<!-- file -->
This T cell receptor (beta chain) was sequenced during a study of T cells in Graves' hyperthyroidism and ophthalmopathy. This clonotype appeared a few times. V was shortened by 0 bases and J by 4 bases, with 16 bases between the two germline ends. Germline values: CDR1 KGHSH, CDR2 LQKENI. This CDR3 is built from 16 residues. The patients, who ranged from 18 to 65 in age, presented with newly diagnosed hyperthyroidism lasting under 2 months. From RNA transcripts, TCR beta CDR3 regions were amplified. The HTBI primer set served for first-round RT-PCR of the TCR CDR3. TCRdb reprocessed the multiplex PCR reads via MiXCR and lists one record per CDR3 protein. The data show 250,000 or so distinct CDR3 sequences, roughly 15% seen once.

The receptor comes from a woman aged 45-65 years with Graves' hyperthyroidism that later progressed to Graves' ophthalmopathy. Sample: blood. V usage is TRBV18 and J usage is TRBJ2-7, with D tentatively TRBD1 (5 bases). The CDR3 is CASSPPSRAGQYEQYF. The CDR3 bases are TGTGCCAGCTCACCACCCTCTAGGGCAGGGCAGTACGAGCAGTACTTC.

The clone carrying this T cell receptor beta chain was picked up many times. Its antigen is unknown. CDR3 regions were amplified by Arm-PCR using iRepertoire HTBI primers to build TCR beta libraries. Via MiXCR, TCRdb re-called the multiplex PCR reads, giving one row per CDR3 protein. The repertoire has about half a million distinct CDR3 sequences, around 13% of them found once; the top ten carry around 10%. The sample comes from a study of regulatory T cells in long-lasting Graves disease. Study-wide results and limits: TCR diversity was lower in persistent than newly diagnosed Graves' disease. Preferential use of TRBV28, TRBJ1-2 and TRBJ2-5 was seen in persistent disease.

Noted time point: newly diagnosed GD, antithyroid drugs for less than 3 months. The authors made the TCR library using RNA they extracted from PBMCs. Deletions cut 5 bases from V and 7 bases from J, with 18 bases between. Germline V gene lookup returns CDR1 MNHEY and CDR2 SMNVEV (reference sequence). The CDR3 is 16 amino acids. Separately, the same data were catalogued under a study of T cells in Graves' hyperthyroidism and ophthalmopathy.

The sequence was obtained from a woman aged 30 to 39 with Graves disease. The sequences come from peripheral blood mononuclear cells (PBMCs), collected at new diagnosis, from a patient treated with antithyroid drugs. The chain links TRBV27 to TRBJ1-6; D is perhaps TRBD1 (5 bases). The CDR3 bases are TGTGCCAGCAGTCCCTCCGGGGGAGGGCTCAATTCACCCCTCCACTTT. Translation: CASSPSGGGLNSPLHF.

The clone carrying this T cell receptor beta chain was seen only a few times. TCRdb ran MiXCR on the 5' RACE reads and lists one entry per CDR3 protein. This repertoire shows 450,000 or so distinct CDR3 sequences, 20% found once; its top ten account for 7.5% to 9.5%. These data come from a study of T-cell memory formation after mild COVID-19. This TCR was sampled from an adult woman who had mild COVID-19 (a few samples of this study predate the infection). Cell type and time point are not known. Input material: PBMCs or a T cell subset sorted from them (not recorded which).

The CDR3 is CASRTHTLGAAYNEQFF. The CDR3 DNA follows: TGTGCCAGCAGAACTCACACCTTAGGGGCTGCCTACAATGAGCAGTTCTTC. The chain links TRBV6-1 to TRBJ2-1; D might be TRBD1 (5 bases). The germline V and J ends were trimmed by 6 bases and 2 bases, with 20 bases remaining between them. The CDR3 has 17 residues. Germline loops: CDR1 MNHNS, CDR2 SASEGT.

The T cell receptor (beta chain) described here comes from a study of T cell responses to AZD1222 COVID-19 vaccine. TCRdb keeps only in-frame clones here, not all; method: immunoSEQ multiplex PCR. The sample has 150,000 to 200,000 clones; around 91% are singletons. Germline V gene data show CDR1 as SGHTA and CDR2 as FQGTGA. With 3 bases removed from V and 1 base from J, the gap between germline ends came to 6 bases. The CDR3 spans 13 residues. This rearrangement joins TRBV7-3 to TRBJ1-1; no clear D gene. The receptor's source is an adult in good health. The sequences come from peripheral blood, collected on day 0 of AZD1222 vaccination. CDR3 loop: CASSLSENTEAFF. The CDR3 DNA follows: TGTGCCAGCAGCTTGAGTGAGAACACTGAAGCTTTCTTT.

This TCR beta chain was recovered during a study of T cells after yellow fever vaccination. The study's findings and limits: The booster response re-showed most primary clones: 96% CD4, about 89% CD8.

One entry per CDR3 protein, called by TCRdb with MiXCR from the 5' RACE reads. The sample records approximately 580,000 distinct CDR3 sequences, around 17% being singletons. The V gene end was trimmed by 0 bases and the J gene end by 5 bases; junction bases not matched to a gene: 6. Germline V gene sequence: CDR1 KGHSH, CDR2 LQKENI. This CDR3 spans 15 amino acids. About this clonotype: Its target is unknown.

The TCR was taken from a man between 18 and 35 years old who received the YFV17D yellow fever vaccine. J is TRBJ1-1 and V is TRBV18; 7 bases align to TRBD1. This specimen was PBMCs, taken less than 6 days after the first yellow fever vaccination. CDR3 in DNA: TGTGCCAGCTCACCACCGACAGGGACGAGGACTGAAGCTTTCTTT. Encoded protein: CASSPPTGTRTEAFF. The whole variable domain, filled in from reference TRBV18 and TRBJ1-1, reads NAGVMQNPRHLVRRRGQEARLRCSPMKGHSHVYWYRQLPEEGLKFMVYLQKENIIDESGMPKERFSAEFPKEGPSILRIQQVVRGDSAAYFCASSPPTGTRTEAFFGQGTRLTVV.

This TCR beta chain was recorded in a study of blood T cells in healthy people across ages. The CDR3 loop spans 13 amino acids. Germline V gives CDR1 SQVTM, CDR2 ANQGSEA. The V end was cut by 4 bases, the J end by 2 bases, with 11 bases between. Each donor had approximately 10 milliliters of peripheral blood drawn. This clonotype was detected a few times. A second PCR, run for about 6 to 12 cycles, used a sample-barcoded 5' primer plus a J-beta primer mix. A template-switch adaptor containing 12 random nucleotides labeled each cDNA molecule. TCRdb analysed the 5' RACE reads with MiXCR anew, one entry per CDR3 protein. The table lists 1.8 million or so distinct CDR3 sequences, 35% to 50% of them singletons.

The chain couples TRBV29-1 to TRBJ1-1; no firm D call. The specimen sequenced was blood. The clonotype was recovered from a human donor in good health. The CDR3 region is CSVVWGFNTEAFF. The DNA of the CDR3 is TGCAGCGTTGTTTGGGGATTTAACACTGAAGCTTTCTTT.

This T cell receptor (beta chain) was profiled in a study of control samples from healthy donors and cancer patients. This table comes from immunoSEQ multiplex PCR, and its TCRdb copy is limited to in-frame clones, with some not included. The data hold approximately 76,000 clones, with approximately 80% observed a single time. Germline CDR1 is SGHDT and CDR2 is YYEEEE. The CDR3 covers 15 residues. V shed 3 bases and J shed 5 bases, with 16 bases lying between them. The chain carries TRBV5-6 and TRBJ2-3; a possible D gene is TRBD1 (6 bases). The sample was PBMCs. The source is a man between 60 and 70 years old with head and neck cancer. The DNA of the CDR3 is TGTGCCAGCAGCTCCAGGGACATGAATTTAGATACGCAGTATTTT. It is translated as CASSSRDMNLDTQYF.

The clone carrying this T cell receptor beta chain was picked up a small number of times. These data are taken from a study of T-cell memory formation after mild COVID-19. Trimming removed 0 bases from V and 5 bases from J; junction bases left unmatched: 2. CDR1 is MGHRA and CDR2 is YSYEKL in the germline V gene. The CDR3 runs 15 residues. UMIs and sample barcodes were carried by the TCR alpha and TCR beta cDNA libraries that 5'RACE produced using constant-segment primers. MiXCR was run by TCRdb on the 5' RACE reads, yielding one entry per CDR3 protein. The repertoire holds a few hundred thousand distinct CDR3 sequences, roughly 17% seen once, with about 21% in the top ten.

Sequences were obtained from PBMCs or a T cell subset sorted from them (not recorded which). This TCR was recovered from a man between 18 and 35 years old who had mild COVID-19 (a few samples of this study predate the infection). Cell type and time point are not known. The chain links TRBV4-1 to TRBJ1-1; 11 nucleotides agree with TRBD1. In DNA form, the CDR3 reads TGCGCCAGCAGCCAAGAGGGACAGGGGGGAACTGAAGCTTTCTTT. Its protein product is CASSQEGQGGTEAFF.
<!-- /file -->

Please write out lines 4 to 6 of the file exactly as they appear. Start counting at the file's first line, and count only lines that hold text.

Noted time point: newly diagnosed GD, antithyroid drugs for less than 3 months. The authors made the TCR library using RNA they extracted from PBMCs. Deletions cut 5 bases from V and 7 bases from J, with 18 bases between. Germline V gene lookup returns CDR1 MNHEY and CDR2 SMNVEV (reference sequence). The CDR3 is 16 amino acids. Separately, the same data were catalogued under a study of T cells in Graves' hyperthyroidism and ophthalmopathy.

The sequence was obtained from a woman aged 30 to 39 with Graves disease. The sequences come from peripheral blood mononuclear cells (PBMCs), collected at new diagnosis, from a patient treated with antithyroid drugs. The chain links TRBV27 to TRBJ1-6; D is perhaps TRBD1 (5 bases). The CDR3 bases are TGTGCCAGCAGTCCCTCCGGGGGAGGGCTCAATTCACCCCTCCACTTT. Translation: CASSPSGGGLNSPLHF.

The clone carrying this T cell receptor beta chain was seen only a few times. TCRdb ran MiXCR on the 5' RACE reads and lists one entry per CDR3 protein. This repertoire shows 450,000 or so distinct CDR3 sequences, 20% found once; its top ten account for 7.5% to 9.5%. These data come from a study of T-cell memory formation after mild COVID-19. This TCR was sampled from an adult woman who had mild COVID-19 (a few samples of this study predate the infection). Cell type and time point are not known. Input material: PBMCs or a T cell subset sorted from them (not recorded which).